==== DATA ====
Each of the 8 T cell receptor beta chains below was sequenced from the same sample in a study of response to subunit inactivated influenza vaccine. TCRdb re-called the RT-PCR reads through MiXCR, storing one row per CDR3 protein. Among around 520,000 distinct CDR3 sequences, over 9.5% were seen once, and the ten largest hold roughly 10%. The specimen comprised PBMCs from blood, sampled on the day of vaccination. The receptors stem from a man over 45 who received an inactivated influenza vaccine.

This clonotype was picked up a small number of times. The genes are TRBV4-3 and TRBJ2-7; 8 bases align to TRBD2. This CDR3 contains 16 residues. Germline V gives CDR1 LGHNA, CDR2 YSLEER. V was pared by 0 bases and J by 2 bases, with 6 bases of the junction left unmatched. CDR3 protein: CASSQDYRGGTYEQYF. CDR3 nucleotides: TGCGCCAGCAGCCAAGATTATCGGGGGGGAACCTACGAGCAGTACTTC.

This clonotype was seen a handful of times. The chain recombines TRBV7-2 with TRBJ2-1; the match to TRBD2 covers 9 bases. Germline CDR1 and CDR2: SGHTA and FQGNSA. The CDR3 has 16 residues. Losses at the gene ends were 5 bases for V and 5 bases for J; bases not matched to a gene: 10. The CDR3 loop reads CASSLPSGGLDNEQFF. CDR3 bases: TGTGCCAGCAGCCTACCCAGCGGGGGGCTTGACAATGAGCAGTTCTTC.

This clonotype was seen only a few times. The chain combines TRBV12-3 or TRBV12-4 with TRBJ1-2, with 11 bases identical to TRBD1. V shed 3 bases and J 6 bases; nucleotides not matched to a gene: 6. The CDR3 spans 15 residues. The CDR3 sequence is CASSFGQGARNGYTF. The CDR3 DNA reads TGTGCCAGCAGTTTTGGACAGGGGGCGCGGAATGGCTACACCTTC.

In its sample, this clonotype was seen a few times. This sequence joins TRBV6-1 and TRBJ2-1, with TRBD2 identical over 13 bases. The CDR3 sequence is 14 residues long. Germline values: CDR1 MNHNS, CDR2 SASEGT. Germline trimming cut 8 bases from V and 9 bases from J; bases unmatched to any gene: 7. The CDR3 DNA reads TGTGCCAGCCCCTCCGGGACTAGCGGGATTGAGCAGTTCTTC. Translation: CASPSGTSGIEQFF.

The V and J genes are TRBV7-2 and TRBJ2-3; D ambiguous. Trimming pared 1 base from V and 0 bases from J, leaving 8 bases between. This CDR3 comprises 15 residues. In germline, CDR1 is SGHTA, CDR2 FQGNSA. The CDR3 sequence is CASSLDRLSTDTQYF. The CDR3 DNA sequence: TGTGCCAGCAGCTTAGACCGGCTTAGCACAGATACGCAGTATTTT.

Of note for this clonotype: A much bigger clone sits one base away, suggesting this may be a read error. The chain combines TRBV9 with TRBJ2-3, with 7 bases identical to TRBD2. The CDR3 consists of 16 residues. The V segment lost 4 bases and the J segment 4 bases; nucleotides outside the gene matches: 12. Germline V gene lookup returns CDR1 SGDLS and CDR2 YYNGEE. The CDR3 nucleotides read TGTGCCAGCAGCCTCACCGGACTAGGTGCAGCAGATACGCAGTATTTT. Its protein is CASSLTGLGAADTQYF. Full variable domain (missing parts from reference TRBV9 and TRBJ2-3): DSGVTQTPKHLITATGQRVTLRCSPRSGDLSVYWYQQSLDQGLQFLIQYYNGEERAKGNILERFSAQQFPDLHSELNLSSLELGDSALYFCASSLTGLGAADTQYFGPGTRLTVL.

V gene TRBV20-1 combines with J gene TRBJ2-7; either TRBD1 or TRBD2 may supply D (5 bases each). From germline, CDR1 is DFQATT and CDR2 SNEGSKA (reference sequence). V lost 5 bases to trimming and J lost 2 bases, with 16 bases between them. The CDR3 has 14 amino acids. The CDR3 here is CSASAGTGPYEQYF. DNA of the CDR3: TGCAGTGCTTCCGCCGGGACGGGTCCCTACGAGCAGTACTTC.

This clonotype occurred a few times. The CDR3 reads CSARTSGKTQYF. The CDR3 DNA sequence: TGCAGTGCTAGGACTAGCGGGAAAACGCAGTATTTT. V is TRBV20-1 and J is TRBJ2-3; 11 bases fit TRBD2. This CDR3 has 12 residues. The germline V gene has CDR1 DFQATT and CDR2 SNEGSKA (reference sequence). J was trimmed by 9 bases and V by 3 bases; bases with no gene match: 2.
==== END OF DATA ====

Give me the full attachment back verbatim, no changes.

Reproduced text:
Each of the 8 T cell receptor beta chains below was sequenced from the same sample in a study of response to subunit inactivated influenza vaccine. TCRdb re-called the RT-PCR reads through MiXCR, storing one row per CDR3 protein. Among around 520,000 distinct CDR3 sequences, over 9.5% were seen once, and the ten largest hold roughly 10%. The specimen comprised PBMCs from blood, sampled on the day of vaccination. The receptors stem from a man over 45 who received an inactivated influenza vaccine.

This clonotype was picked up a small number of times. The genes are TRBV4-3 and TRBJ2-7; 8 bases align to TRBD2. This CDR3 contains 16 residues. Germline V gives CDR1 LGHNA, CDR2 YSLEER. V was pared by 0 bases and J by 2 bases, with 6 bases of the junction left unmatched. CDR3 protein: CASSQDYRGGTYEQYF. CDR3 nucleotides: TGCGCCAGCAGCCAAGATTATCGGGGGGGAACCTACGAGCAGTACTTC.

This clonotype was seen a handful of times. The chain recombines TRBV7-2 with TRBJ2-1; the match to TRBD2 covers 9 bases. Germline CDR1 and CDR2: SGHTA and FQGNSA. The CDR3 has 16 residues. Losses at the gene ends were 5 bases for V and 5 bases for J; bases not matched to a gene: 10. The CDR3 loop reads CASSLPSGGLDNEQFF. CDR3 bases: TGTGCCAGCAGCCTACCCAGCGGGGGGCTTGACAATGAGCAGTTCTTC.

This clonotype was seen only a few times. The chain combines TRBV12-3 or TRBV12-4 with TRBJ1-2, with 11 bases identical to TRBD1. V shed 3 bases and J 6 bases; nucleotides not matched to a gene: 6. The CDR3 spans 15 residues. The CDR3 sequence is CASSFGQGARNGYTF. The CDR3 DNA reads TGTGCCAGCAGTTTTGGACAGGGGGCGCGGAATGGCTACACCTTC.

In its sample, this clonotype was seen a few times. This sequence joins TRBV6-1 and TRBJ2-1, with TRBD2 identical over 13 bases. The CDR3 sequence is 14 residues long. Germline values: CDR1 MNHNS, CDR2 SASEGT. Germline trimming cut 8 bases from V and 9 bases from J; bases unmatched to any gene: 7. The CDR3 DNA reads TGTGCCAGCCCCTCCGGGACTAGCGGGATTGAGCAGTTCTTC. Translation: CASPSGTSGIEQFF.

The V and J genes are TRBV7-2 and TRBJ2-3; D ambiguous. Trimming pared 1 base from V and 0 bases from J, leaving 8 bases between. This CDR3 comprises 15 residues. In germline, CDR1 is SGHTA, CDR2 FQGNSA. The CDR3 sequence is CASSLDRLSTDTQYF. The CDR3 DNA sequence: TGTGCCAGCAGCTTAGACCGGCTTAGCACAGATACGCAGTATTTT.

Of note for this clonotype: A much bigger clone sits one base away, suggesting this may be a read error. The chain combines TRBV9 with TRBJ2-3, with 7 bases identical to TRBD2. The CDR3 consists of 16 residues. The V segment lost 4 bases and the J segment 4 bases; nucleotides outside the gene matches: 12. Germline V gene lookup returns CDR1 SGDLS and CDR2 YYNGEE. The CDR3 nucleotides read TGTGCCAGCAGCCTCACCGGACTAGGTGCAGCAGATACGCAGTATTTT. Its protein is CASSLTGLGAADTQYF. Full variable domain (missing parts from reference TRBV9 and TRBJ2-3): DSGVTQTPKHLITATGQRVTLRCSPRSGDLSVYWYQQSLDQGLQFLIQYYNGEERAKGNILERFSAQQFPDLHSELNLSSLELGDSALYFCASSLTGLGAADTQYFGPGTRLTVL.

V gene TRBV20-1 combines with J gene TRBJ2-7; either TRBD1 or TRBD2 may supply D (5 bases each). From germline, CDR1 is DFQATT and CDR2 SNEGSKA (reference sequence). V lost 5 bases to trimming and J lost 2 bases, with 16 bases between them. The CDR3 has 14 amino acids. The CDR3 here is CSASAGTGPYEQYF. DNA of the CDR3: TGCAGTGCTTCCGCCGGGACGGGTCCCTACGAGCAGTACTTC.

This clonotype occurred a few times. The CDR3 reads CSARTSGKTQYF. The CDR3 DNA sequence: TGCAGTGCTAGGACTAGCGGGAAAACGCAGTATTTT. V is TRBV20-1 and J is TRBJ2-3; 11 bases fit TRBD2. This CDR3 has 12 residues. The germline V gene has CDR1 DFQATT and CDR2 SNEGSKA (reference sequence). J was trimmed by 9 bases and V by 3 bases; bases with no gene match: 2.